01 November 2006

Joy and Its Opposite(s)

So busy, such ups and downs: moments of transcendence, moments of utter banality, moments of near-despair.

As a consequence, I haven't blogged things I'd like to. So I guess for now what I can do is offer bits & bobs of things I've been saying, but meant or wanted to say more eloquently. And may someday.

But the best is the enemy of the good. And done is better than not done. So here's something I wrote on a friend's blog, in response to his post on Joy
[I begin by quoting a piece of his post]:

this goddamn soul-crushing American fear of wasted time—the relentless drive to be productive at every moment of the day. Not to oversleep. Not to take a vacation that is longer than ten days, lest your life fall apart completely in your absence.

Two thoughts, one negative, one postitive:

1) When I read this section of your post, I thought immediately of what Auden diagnosed in us moderns--what I recognized all too well in myself on first reading it--in "In Praise of Limestone":

Not to lose time, not to get caught,
Not to be left behind, not, please! to resemble
The beasts who repeat themselves, or a thing like water
Or stone whose conduct can be predicted, these
Are our common prayer, whose greatest comfort is music
Which can be made anywhere, is invisible,
And does not smell.

But I also take comfort in his solution/offer of another perspective:

In so far as we have to look forward
To death as a fact, no doubt we are right: But if
Sins can be forgiven, if bodies rise from the dead,
These modifications of matter into
Innocent athletes and gesticulating fountains,
Made solely for pleasure, make a further point:
The blessed will not care what angle they are regarded from,
Having nothing to hide. Dear, I know nothing of
Either, but when I try to imagine a faultless love
Or the life to come, what I hear is the murmur
Of underground streams, what I see is a limestone landscape.

2) And yet, there is a positive version of the desire to make each moment productive--not unreflectively productive of more Gross National Product, but of whatever it is that one most truly values. Love. Joy. Freedom. Choice. Beauty. It can come at too high a cost--and many devotees of Pater's gem-like flame could use some of Auden's relaxed approach--but I have always been drawn to his appeal to make each moment a significant one:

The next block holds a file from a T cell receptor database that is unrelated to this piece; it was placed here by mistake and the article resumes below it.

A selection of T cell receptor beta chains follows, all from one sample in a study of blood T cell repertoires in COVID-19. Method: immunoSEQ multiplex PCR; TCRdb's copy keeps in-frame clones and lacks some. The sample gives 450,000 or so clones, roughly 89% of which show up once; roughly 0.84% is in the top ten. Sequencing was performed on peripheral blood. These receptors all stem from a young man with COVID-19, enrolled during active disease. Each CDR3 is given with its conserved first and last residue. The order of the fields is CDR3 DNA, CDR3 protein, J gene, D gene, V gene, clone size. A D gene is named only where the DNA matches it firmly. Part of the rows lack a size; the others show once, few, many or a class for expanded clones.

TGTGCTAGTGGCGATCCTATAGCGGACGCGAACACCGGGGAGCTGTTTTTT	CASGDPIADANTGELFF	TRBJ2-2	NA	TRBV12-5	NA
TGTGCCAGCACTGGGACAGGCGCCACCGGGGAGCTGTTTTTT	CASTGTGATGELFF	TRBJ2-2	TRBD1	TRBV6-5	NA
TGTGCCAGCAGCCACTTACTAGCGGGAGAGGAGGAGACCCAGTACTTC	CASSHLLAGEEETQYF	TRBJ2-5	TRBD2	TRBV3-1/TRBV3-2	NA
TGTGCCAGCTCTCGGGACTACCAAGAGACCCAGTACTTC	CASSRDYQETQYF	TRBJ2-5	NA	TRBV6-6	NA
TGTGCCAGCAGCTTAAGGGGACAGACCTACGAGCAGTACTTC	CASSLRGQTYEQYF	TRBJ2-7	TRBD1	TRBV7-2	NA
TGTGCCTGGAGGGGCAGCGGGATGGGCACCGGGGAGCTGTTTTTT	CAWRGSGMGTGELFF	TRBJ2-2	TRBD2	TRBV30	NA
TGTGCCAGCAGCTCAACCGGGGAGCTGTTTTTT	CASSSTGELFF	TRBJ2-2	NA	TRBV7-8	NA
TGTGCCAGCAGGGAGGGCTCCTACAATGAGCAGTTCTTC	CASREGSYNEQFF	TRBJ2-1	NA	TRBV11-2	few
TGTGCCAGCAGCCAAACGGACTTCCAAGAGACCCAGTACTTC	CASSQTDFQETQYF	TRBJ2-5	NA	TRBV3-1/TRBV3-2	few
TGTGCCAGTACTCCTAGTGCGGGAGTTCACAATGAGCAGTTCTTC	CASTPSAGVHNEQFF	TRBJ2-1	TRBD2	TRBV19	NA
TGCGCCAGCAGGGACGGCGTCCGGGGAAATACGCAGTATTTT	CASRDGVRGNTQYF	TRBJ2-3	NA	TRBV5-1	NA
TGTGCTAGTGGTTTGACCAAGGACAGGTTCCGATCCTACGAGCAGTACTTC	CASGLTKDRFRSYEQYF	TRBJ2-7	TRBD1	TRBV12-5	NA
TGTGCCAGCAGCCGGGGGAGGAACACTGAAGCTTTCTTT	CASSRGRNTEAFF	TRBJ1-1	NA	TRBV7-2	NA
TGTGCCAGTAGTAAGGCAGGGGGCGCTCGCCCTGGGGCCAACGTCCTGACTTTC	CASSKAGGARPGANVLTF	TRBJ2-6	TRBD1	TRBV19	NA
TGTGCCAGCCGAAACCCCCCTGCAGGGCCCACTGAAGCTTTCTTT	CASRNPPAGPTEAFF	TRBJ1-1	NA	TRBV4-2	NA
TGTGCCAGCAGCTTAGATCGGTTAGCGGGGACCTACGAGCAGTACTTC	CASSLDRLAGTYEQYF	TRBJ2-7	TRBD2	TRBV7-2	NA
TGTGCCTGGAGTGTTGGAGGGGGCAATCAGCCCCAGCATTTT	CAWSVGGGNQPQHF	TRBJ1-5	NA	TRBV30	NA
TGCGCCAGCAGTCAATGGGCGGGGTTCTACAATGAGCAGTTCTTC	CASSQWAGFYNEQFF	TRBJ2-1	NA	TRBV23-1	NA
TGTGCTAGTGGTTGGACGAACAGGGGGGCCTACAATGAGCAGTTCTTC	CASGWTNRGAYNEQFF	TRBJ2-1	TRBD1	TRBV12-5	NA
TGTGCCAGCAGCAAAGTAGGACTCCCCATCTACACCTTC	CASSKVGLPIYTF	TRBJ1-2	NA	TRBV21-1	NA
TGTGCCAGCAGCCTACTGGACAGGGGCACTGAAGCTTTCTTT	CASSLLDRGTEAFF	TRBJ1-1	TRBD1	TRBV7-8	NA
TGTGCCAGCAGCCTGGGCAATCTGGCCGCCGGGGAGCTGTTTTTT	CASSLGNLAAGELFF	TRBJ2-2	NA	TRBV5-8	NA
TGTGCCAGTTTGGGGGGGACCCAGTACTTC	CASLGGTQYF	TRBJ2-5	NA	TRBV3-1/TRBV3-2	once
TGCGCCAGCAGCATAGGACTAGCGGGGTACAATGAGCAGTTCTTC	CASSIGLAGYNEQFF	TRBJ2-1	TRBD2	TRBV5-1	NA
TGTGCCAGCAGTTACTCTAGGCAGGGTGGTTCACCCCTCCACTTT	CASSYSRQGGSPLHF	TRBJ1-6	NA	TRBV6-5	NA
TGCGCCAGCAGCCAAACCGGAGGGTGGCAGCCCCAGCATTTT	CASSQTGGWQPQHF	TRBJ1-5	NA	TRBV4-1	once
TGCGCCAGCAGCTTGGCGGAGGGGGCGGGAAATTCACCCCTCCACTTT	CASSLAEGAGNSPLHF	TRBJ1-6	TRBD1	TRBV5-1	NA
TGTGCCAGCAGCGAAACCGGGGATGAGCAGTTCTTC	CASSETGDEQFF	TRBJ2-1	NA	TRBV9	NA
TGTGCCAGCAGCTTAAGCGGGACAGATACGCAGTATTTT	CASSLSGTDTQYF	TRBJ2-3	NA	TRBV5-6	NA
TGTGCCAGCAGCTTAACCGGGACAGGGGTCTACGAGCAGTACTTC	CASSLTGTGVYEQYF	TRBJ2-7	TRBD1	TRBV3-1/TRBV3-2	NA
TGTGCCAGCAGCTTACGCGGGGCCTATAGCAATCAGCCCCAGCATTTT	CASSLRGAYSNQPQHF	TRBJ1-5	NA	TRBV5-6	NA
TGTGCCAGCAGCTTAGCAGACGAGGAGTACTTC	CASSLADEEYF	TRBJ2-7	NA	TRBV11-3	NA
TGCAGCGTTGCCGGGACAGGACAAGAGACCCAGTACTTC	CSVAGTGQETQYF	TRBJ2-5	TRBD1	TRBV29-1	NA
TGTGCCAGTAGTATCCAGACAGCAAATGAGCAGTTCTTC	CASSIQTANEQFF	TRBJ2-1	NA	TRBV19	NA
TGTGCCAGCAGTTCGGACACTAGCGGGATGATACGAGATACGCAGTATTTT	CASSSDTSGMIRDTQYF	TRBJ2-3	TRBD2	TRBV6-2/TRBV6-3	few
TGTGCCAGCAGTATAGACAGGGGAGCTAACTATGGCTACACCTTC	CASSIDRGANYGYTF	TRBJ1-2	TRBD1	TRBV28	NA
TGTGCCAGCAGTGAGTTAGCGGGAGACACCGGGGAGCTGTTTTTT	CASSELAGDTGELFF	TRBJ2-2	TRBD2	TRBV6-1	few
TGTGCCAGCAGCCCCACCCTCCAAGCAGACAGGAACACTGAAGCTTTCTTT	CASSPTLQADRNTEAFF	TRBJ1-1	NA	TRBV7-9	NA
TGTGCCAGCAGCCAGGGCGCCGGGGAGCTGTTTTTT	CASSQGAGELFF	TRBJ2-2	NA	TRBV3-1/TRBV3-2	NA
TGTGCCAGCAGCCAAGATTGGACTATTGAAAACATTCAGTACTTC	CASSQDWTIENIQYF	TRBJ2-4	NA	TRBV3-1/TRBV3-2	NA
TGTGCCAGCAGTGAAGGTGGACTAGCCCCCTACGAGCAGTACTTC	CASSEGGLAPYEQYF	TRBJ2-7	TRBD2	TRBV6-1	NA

Every moment some form grows perfect in hand or face; some tone on the hills or the sea is choicer than the rest; some mood of passion or insight or intellectual excitement is irresistibly real and attractive to us, -- for that moment only. Not the fruit of experience, but experience itself, is the end. A counted number of pulses only is given to us of a variegated, dramatic life. How may we see in them all that is to seen in them by the finest senses? How shall we pass most swiftly from point to point, and be present always at the focus where the greatest number of vital forces unite in their purest energy?

To burn always with this hard, gemlike flame, to maintain this ecstasy, is success in life. In a sense it might even be said that our failure is to form habits: for, after all, habit is relative to a stereotyped world.... Not to discriminate every moment some passionate attitude in those about us, and in the very brilliancy of their gifts some tragic dividing of forces on their ways, is, on this short day of frost and sun, to sleep before evening.
(Conclusion to The Renaissance: online at http://www.victorianweb.org/authors/pater/renaissance/conclusion.html)

On another note, I find this simple language of the natural world almost unbearably poignant:

on this short day of frost and sun, to sleep before evening

or, from the Biblical prophetic writings (Jeremiah 2:2; loose translation):

you followed after me in the wilderness, in a land unsown

I've often felt that I don't know what to do, scarcely know who to be, or how I am to make my way in this world.

But as long as there are such words, such feelings, in it...I'll be all right, we'll be all right.

Each mortal thing does one thing and the same:
Deals out that being indoors each one dwells;
Selves -- goes itself; myself it speaks and spells,
Crying Whát I do is me: for that I came.

(I love Hopkins so much...poor God-wracked GMH, crying so often not What I do is me but rather, out of those depths the psalmist knew as well, the mind, mind has mountains; cliffs of fall / Frightful, sheer, no-man-fathomed...)

And yet another way of seeing it, from the chassidic tradition:

Reb Zusya said: In the world to come, I shall not be asked, "Why were you not Moses?" I shall be asked, "Why were you not Zusya?"

I know I'm not Moses, or Elizabeth Bishop, or Helen Vendler, or Abraham Joshua Heschel...

I may not be sure of what it means to be Rebecca B. (and I've had different conceptions of the matter over time) -- but I do have some sense...and I owe it to myself and to others to try to find out...

rather than to try to remake myself in some ready-made, readily-approved form -- a doll, or series of dolls, plastic but not pliable: Successful Lawyer Barbie, Star Professor Barbie, Mother of Precocious Darlings Barbie, Big-Shot Mover and Shaker Barbie...

Hold fast to that joy. And to the search for it. And to what it makes you. Hold on.

Hazak hazak v'nithazek: let us be strong and let us strengthen each other.

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